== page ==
Color Payoff

A whiteboard marker that is bright and strong will be easy to see from far away. A marker for whiteboard presentations must not smear, run or smear. It is important to have confidence that the marker will not break and will function at all angles.

Easy to Clean

When you're done with your presentation, the best dry-erase marker is quick to clean up. The best dry erase markers will not leave any residue. This is often called a "ghost" and can be very irritating for anyone using the whiteboard. 

You can easily remove the marks with a soft, dry cloth or paper towel. Water is not required. The marker can be used on almost any non-porous surface, including plastic, glass, and melamine.

Multi-pack Quantity

You can get as few as four pens or as many as 50. The best set may include all the colors you need for one lesson or presentation. Most marker sets will include at the very least a black, red, and green marker.Brighter colors include oranges and yellows, as well as greens.

A smaller set is better for home use. For schools and workplaces, however, a larger set might be more economical.

Odor

Some markers can have a strong odor, which can make them unpleasant. It can also cause irritation to the throat, lining of your nose, and possibly even the eyes. The best are dry erase markers that are pleasant to use and have a low odor. 

Also, it is best to use a non-toxic product. These products can be used in both schools and at home. They are not recommended for children younger than three years old. Older children may need to be closely supervised.

Price

Dry erase marker sets can be purchased for between $8 and $30. The number of markers included in a set will determine the cost, but they are usually about 12 to a set.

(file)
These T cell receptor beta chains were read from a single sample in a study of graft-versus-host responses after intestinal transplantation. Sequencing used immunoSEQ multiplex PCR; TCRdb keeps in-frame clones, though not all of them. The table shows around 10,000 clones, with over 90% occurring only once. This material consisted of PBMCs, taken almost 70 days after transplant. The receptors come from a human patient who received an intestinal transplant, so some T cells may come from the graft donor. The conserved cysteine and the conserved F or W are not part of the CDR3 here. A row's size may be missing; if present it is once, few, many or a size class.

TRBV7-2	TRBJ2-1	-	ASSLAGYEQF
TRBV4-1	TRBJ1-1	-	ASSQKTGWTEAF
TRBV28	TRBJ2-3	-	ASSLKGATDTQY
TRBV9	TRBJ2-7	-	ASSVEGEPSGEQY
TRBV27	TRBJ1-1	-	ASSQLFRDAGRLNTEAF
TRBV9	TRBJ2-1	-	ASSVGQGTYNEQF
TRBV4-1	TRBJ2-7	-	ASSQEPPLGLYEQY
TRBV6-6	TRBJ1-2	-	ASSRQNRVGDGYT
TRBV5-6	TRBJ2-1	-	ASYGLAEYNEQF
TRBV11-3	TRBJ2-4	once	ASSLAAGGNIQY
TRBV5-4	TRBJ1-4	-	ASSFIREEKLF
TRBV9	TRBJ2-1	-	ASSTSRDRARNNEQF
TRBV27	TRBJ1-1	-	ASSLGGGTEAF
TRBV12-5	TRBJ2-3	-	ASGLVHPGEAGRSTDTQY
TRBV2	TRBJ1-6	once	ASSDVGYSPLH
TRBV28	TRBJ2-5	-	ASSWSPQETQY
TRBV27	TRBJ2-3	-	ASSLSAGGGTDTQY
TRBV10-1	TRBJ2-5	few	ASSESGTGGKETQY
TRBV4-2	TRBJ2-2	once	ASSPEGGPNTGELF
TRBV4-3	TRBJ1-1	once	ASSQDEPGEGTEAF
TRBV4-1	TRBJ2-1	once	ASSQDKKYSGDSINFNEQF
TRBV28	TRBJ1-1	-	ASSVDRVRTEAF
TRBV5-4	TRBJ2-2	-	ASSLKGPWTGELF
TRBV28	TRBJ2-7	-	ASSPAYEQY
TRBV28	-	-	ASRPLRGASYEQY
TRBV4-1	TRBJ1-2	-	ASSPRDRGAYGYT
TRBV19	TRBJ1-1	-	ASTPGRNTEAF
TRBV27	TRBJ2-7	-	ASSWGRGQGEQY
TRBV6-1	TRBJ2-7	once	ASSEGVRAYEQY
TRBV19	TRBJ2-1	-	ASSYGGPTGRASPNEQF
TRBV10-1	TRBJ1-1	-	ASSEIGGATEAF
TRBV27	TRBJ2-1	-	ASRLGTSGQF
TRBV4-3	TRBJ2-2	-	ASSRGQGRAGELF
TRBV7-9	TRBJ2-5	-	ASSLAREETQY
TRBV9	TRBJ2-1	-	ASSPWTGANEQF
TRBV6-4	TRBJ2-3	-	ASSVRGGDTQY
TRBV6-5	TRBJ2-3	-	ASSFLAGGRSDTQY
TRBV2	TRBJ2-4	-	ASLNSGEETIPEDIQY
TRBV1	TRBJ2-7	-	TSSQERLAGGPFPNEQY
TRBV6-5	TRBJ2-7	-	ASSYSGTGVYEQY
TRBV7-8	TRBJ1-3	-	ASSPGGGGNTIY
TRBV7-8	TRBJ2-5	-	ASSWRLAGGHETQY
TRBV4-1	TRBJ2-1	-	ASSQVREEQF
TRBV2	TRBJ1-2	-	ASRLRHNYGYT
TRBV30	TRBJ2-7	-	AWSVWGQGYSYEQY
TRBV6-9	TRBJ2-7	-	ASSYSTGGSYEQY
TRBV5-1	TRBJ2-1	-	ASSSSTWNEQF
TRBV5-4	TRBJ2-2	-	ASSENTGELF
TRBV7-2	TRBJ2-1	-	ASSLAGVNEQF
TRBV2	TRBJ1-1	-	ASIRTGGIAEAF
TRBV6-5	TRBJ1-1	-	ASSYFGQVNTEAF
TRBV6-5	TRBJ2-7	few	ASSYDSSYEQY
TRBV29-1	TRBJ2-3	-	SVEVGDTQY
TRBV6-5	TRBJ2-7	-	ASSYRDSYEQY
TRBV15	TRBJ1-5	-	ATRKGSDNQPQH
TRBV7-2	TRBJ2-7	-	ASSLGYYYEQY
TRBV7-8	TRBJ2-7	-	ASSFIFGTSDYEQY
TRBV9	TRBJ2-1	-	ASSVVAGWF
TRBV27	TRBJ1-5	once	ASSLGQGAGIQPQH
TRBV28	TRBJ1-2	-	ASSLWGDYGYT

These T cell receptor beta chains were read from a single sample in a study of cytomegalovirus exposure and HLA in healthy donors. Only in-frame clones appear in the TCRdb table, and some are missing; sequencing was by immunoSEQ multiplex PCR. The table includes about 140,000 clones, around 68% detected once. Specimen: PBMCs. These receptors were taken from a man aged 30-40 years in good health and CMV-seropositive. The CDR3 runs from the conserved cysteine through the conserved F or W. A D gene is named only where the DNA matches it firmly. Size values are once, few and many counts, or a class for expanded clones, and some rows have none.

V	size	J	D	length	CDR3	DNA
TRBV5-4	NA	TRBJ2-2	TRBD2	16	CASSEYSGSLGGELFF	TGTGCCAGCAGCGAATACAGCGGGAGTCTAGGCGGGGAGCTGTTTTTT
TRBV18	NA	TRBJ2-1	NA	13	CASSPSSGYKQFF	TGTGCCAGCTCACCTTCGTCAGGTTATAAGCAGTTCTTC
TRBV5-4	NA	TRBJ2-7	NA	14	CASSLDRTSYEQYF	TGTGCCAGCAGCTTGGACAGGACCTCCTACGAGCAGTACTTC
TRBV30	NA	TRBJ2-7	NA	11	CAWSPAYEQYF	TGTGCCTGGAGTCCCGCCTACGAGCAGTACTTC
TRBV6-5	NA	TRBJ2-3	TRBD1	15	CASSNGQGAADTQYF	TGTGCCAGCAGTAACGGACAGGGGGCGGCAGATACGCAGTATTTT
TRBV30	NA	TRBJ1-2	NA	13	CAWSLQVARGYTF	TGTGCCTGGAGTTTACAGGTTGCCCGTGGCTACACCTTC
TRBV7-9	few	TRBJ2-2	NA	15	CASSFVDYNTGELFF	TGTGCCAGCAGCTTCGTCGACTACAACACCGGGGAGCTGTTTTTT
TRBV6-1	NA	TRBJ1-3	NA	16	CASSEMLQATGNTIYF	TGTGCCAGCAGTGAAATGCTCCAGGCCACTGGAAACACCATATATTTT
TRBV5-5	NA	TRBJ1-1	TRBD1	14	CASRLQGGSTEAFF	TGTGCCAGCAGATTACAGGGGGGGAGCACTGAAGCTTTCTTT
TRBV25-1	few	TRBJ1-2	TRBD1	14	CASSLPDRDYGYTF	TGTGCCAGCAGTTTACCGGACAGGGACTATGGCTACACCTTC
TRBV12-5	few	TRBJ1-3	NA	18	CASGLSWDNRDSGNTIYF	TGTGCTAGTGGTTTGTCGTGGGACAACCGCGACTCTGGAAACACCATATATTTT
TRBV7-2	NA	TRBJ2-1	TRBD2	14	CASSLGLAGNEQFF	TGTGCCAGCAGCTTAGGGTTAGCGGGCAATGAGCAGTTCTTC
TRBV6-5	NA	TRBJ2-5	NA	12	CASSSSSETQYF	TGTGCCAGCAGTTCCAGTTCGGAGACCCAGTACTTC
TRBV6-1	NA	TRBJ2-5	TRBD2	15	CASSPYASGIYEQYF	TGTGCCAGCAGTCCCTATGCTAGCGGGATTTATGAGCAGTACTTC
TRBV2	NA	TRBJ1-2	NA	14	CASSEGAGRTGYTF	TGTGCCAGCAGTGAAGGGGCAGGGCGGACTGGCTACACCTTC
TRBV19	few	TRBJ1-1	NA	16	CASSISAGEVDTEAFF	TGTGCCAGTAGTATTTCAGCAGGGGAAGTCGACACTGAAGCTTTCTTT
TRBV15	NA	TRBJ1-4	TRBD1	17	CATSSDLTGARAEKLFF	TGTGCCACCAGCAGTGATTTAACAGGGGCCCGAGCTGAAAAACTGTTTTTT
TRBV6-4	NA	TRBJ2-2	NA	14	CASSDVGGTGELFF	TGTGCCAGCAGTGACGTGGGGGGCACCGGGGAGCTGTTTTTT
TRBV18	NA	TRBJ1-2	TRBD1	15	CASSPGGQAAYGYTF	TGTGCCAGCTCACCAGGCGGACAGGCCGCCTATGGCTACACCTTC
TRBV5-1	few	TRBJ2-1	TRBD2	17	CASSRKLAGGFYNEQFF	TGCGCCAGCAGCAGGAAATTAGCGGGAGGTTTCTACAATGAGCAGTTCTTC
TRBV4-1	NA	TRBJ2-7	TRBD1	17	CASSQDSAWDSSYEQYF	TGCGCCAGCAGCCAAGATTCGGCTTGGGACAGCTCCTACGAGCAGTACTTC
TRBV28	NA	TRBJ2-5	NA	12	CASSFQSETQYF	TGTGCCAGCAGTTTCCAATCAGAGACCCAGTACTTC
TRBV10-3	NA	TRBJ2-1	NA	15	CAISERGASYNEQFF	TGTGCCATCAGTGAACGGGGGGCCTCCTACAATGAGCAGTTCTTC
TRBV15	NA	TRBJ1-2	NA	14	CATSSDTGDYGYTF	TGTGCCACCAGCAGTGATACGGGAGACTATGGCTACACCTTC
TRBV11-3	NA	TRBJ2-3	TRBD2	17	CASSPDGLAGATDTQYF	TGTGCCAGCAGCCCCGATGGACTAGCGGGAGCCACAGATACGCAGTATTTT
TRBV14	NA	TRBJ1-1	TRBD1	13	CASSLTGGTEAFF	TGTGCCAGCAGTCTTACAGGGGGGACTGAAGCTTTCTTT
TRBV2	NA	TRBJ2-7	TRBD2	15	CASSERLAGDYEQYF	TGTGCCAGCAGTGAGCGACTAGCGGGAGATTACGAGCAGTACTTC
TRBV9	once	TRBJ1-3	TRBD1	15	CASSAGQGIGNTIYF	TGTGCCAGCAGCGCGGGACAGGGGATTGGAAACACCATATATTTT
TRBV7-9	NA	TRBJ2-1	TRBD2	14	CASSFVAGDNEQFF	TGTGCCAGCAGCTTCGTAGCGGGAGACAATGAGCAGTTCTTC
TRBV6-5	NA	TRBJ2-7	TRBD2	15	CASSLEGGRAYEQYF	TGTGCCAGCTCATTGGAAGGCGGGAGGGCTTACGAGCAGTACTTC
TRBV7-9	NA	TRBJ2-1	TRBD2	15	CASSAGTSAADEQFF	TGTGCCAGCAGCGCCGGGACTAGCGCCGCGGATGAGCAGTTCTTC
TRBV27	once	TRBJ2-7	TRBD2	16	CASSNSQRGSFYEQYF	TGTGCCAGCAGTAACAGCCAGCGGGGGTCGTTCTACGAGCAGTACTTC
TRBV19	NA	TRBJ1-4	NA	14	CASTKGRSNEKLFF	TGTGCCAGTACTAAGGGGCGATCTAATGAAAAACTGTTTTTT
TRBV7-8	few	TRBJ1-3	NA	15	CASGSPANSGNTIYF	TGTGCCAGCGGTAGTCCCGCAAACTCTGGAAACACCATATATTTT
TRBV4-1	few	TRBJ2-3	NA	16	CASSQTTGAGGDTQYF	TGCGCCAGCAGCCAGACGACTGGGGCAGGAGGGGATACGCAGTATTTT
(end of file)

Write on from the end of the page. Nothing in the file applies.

• Sets with at least four colors are inexpensive, priced between $8 and $15. However, they dry quickly.
  • Mid-range Market Sets: These sets are priced between $15 and $20 and come in a wider range of colors.
  • The most expensive: prices between $20 and $30 for the longest-lasting and highly pigmented markers.

Tips

  • Cap the marker securely. Keep the cap on the marker securely closed after each use. This will prevent it from drying out. You will know that the marker is sealed properly when you feel or hear a snap.
  • You can buy more than one tip style. If you write frequently on your whiteboard, you may find it useful to have more than one tip style. For writing, fine-tipped markers work well, but for large diagrams and drawings, a bullet or chisel tip is better.
  • As a gift, give markers to a new teacher. You need the right tools to help someone you know teach their first class. A bright assortment of dry-erase markers will give them the opportunity to add color and personality to their first lesson.
  • When streaking begins, change your marker. If you notice streaking or drying, it is time to replace your dry erase marker. Although what you are writing is visible, it can be difficult to see by people in the back, especially if it's very bright.
  • Color-code your lessons. Use a color-coded system to allow students to associate certain colors with important information.